Vietnam War Commemoration Commission

Week of May 12

On May 10, 1966, the USCGC Point Grey (WPB 82324) was patrolling the waters off the Bán Đảo Cà Mau (Ca Mau Peninsula), at the southern tip of South Vietnam, when it encountered a large steel-hulled trawler. As the Point Grey turned to overtake and inspect the trawler, the suspicious vessel veered off course and attempted to escape. In the attempt, however, the trawler approached too close to the shore and ran aground. The Point Grey engaged in a brief fire fight with the trawler, and was shortly joined by the nearby USCGC Point Cypress (WPB 82326). Suddenly, a large explosion detonated from inside the trawler. Those members of the enemy vessel who were not killed or wounded in the blast ceased resistance, and the Point Grey and the Point Cypress closed in to seize the boat.

It turned out that the grounded trawler had been supplying Việt Cộng troops in the region of the Bán Đảo Cà Mau (Ca Mau Peninsula) and the Đồng bằng Sông Cửu Long (Mekong Delta) with ammunition and provisions. The explosion had been the result of the steel trawler’s munitions cargo detonating, likely due to mortar and machine gun fire from the Point Grey and the Point Cypress. The incident was the most significant known Việt Cộng waterborne infiltration attempt in over a year. In the wake of this incident, the United States responded by beefing up Operation MARKET TIME—the operation to cordon off South Vietnam from enemy seaborne infiltration—and decided to send another squadron of Coast Guard cutters to South Vietnam to join the one squadron already there. Twelve months later, nearly to the day, on May 15, 1967, Coast Guard Squadron Three officially began supporting MARKET TIME patrols.

The first Coast Guardsmen to deploy to Vietnam arrived in mid-1965 to aid the Navy in preventing Viet Cong smugglers from supplying the insurgency from the sea. Squadron One consisted of 17 “Point” class cutters, including the Point Grey and the Point Cypress. These steel-hulled vessels were over 80 feet long and had a complement of two officers and nine enlisted men. Their primary armament included .50-caliber machine guns and an 81-millimeter mortar. Coast Guard Squadron Three, which arrived two years later as the war escalated, consisted of five much larger High-Endurance Cutters (HECs). These vessels were over 300 feet long. At least three of the five were kept continuously on patrol, while at least 75 percent of Squadron One’s smaller cutters were on patrol around the clock, no matter the weather conditions.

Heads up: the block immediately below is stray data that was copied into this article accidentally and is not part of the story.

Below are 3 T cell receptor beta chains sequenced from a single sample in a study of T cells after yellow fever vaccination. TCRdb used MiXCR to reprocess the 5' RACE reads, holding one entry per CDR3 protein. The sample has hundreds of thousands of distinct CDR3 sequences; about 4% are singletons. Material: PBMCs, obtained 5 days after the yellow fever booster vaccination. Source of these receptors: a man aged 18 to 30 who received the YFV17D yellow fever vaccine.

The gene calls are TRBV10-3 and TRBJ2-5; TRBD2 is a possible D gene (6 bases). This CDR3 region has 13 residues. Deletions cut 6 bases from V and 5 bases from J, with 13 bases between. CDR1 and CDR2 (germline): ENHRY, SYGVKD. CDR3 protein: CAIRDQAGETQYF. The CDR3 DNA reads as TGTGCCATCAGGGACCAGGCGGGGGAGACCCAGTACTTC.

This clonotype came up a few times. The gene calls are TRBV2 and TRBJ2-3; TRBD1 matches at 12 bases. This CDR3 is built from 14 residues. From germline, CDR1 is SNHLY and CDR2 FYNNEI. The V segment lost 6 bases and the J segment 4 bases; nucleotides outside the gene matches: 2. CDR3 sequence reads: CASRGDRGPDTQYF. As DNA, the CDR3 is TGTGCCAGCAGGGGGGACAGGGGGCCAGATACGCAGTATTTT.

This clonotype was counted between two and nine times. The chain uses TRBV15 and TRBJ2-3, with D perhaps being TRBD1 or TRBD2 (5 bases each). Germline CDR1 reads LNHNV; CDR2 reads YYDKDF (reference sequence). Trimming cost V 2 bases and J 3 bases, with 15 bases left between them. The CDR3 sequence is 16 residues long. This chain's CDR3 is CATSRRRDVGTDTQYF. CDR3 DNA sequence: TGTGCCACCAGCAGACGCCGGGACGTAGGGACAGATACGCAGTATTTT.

Coast Guard vessels performed excellently in their coastal patrol duties, searching tens of thousands of boats and ships for smuggled contraband, weapons, ammunition, and intelligence. They also earned credit for engaging and destroying the majority of the smuggling trawlers captured by U.S. forces.

Coast Guardsmen also performed critical duties in supporting U.S. Army Special Forces, Navy SEALs, and Marine Corps amphibious operations. Special warfare teams routinely went into combat transported by Coast Guard boats, and cutters often provided near-shore fire support and illumination during night attacks.

Coast Guardsmen served in a variety of additional roles in Vietnam. For example, Coast Guard Explosive Loading Detachments (ELDs), first arriving in 1966, took over supervision of the unloading and handling of explosive cargo. Coast Guard Port Security and Waterways Details performed port safety inspections and security operations, and Coast Guardsmen deployed and maintained numerous sonar, radar, and navigation buoys, including the Long Range Aid to Navigation (LORAN) network that aided navigation for U.S. aviators throughout Southeast Asia. The Coast Guard also provided helicopter pilots for search-and-rescue and aircraft-recovery missions. From 1964 to 1973 roughly 8,000 Coast Guardsmen served in the Vietnam War, and seven of them were killed.1

1“Coast Guard Squadron One, A Gallery of Historic Photographs,” http://www.uscg.mil/history/uscghist/vietnamphotoindex_c.asp (accessed 4/1/14); “U.S. Coast Guard: Point Grey, 1961,” http://www.uscg.mil/history/webcutters/Point_Grey.pdf (accessed 7/22/14). Eugene N. Tulich, “The United States Coast Guard in Southeast Asia during the Vietnam Conflict,” Chapter 3, http://www.uscg.mil/history/articles/h_tulichvietnam.asp (accessed 8/4/14); “U.S. Coast Guard in Vietnam: A Gallery of Historic Photographs: Coast Guard Squadron Three,” http://www.uscg.mil/history/uscghist/VietnamPhotoIndex_D.asp (accessed 4/7/14); “USCG in Vietnam Chronology,” (US Coast Guard) http://www.uscg.mil/history/uscghist/USCGVietnamChronology.pdf (accessed 4/7/14); Spencer C. Tucker, ed., The Encyclopedia of the Vietnam War: A Political, Social, and Military History (2nd edition; Santa Barbara, CA: ABC-CLIO, 2011), 1193–94.

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